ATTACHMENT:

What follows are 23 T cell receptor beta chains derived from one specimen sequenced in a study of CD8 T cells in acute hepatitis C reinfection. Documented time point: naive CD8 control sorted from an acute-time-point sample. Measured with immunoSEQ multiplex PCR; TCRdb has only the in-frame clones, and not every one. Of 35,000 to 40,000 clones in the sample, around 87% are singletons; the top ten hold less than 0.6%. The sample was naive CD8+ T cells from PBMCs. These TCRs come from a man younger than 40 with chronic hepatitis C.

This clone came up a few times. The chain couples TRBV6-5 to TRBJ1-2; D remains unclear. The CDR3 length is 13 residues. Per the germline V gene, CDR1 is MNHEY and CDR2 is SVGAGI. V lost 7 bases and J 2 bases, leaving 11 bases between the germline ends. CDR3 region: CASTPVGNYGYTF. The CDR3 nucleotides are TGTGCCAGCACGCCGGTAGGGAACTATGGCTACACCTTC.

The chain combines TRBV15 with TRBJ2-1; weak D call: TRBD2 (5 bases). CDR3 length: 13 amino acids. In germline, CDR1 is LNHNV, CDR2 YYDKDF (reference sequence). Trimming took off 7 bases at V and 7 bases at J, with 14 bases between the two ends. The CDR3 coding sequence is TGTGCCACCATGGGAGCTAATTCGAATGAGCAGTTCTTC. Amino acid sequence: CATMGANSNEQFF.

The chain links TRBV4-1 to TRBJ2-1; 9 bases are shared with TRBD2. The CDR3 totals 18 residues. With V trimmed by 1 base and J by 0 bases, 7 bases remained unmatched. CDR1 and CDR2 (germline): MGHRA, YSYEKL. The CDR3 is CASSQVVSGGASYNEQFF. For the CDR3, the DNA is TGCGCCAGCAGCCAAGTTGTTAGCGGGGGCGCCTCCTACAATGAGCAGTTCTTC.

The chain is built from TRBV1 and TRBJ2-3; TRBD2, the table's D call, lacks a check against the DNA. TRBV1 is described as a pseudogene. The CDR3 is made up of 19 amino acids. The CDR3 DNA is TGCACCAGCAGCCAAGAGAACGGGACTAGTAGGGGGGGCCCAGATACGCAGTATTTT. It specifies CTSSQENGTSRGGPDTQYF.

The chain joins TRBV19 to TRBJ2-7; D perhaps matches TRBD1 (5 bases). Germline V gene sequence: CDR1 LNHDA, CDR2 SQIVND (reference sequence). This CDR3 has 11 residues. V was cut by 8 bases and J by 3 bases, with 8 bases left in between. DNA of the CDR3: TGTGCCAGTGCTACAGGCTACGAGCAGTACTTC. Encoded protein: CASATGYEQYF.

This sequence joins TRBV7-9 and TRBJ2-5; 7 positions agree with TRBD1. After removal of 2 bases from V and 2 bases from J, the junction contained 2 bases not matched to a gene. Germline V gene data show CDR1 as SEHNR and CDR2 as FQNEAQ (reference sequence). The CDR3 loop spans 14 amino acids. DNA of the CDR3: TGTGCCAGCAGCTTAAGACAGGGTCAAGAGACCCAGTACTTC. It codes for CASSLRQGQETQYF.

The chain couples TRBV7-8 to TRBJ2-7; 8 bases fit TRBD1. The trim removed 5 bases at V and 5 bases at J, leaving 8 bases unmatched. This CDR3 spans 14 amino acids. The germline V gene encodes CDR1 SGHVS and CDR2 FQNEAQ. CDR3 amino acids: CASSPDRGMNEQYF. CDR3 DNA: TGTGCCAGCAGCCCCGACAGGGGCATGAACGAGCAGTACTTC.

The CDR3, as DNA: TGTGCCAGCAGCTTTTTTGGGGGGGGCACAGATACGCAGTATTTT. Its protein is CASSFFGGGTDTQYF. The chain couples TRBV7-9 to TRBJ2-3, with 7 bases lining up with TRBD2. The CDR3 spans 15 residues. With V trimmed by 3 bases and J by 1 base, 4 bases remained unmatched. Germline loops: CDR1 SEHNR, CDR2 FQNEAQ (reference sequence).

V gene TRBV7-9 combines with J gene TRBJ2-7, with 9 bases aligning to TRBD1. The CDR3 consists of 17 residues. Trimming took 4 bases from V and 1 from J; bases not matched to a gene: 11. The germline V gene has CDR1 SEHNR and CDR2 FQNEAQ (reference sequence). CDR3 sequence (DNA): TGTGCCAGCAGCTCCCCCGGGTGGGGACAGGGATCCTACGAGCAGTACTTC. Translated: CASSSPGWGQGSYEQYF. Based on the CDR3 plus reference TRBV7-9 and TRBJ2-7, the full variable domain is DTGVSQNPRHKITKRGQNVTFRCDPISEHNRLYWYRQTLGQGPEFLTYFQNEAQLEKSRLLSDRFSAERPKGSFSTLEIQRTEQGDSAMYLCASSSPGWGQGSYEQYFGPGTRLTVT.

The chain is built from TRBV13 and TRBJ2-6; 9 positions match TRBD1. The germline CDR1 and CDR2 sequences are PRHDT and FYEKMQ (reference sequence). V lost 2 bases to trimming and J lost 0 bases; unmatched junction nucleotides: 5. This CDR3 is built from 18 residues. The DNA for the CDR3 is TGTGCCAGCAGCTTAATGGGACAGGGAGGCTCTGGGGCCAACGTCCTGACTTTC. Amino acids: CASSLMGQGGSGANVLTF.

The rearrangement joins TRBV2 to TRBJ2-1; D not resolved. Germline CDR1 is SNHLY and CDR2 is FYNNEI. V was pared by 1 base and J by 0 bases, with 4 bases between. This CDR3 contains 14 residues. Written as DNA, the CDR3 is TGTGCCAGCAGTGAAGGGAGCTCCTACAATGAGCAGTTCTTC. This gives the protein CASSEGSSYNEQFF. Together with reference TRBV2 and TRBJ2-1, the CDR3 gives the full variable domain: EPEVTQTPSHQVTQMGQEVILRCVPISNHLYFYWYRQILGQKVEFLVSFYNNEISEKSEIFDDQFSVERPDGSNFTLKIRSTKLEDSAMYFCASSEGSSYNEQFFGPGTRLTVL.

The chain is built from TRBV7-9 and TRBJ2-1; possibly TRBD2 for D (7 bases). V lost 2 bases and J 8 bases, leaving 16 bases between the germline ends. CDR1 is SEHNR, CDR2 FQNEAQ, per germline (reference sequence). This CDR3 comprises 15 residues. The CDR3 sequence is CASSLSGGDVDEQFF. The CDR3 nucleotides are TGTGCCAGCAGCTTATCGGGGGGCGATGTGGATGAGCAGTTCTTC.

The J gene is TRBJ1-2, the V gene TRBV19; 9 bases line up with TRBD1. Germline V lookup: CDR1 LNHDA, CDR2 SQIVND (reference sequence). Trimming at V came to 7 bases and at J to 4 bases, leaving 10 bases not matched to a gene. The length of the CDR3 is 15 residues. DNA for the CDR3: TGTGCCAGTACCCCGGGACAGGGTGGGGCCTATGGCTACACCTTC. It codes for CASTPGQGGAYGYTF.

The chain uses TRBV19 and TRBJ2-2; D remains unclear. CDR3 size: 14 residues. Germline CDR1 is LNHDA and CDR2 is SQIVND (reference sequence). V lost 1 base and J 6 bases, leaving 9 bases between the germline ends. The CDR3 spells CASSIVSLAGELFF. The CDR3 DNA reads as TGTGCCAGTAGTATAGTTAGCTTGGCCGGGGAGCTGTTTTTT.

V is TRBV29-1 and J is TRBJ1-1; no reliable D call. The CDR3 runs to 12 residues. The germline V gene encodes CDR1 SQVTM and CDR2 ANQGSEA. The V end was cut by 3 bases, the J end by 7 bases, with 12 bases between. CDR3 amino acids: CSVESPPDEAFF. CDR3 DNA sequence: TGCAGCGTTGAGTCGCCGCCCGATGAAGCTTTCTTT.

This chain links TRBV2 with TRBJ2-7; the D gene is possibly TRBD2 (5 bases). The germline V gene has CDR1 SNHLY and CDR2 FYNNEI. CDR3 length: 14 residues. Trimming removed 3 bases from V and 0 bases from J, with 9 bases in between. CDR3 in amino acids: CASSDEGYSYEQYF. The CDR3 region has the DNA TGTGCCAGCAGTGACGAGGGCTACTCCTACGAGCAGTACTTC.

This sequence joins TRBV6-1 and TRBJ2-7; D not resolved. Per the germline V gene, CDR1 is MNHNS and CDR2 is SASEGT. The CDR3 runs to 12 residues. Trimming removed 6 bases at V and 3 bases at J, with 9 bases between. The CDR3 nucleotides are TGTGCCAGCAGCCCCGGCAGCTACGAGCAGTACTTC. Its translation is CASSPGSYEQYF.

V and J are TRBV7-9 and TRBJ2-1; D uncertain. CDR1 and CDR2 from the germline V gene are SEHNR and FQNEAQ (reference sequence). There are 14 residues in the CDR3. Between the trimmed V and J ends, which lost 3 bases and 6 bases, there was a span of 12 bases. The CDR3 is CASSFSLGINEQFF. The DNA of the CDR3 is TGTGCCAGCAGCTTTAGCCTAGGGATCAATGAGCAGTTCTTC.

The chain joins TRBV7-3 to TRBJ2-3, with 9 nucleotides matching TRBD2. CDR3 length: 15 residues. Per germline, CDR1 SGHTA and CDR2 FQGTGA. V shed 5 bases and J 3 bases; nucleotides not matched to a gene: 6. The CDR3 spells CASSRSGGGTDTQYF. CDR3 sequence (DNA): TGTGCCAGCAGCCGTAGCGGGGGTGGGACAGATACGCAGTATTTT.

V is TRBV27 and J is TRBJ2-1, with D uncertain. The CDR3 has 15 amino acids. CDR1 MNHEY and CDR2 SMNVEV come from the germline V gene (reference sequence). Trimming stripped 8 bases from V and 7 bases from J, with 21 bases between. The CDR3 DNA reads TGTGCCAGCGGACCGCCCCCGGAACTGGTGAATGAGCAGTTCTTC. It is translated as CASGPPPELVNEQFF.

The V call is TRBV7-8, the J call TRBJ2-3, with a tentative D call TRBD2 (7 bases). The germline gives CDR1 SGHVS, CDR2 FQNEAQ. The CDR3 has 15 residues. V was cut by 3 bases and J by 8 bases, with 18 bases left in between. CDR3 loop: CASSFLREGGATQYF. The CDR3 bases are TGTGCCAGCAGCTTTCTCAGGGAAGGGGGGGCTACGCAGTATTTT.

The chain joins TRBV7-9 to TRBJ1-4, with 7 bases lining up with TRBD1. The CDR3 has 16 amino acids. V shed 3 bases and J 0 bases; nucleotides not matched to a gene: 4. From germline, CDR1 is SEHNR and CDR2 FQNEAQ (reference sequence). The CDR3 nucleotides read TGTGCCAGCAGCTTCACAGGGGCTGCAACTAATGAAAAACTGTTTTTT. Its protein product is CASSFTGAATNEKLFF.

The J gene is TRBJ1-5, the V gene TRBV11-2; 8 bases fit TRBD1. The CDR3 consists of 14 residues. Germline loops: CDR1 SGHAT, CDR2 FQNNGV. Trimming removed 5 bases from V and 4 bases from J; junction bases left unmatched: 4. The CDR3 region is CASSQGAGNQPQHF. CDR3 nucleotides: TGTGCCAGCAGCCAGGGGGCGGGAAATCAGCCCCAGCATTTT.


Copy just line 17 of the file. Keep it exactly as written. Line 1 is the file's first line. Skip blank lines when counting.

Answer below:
This chain links TRBV2 with TRBJ2-7; the D gene is possibly TRBD2 (5 bases). The germline V gene has CDR1 SNHLY and CDR2 FYNNEI. CDR3 length: 14 residues. Trimming removed 3 bases from V and 0 bases from J, with 9 bases in between. CDR3 in amino acids: CASSDEGYSYEQYF. The CDR3 region has the DNA TGTGCCAGCAGTGACGAGGGCTACTCCTACGAGCAGTACTTC.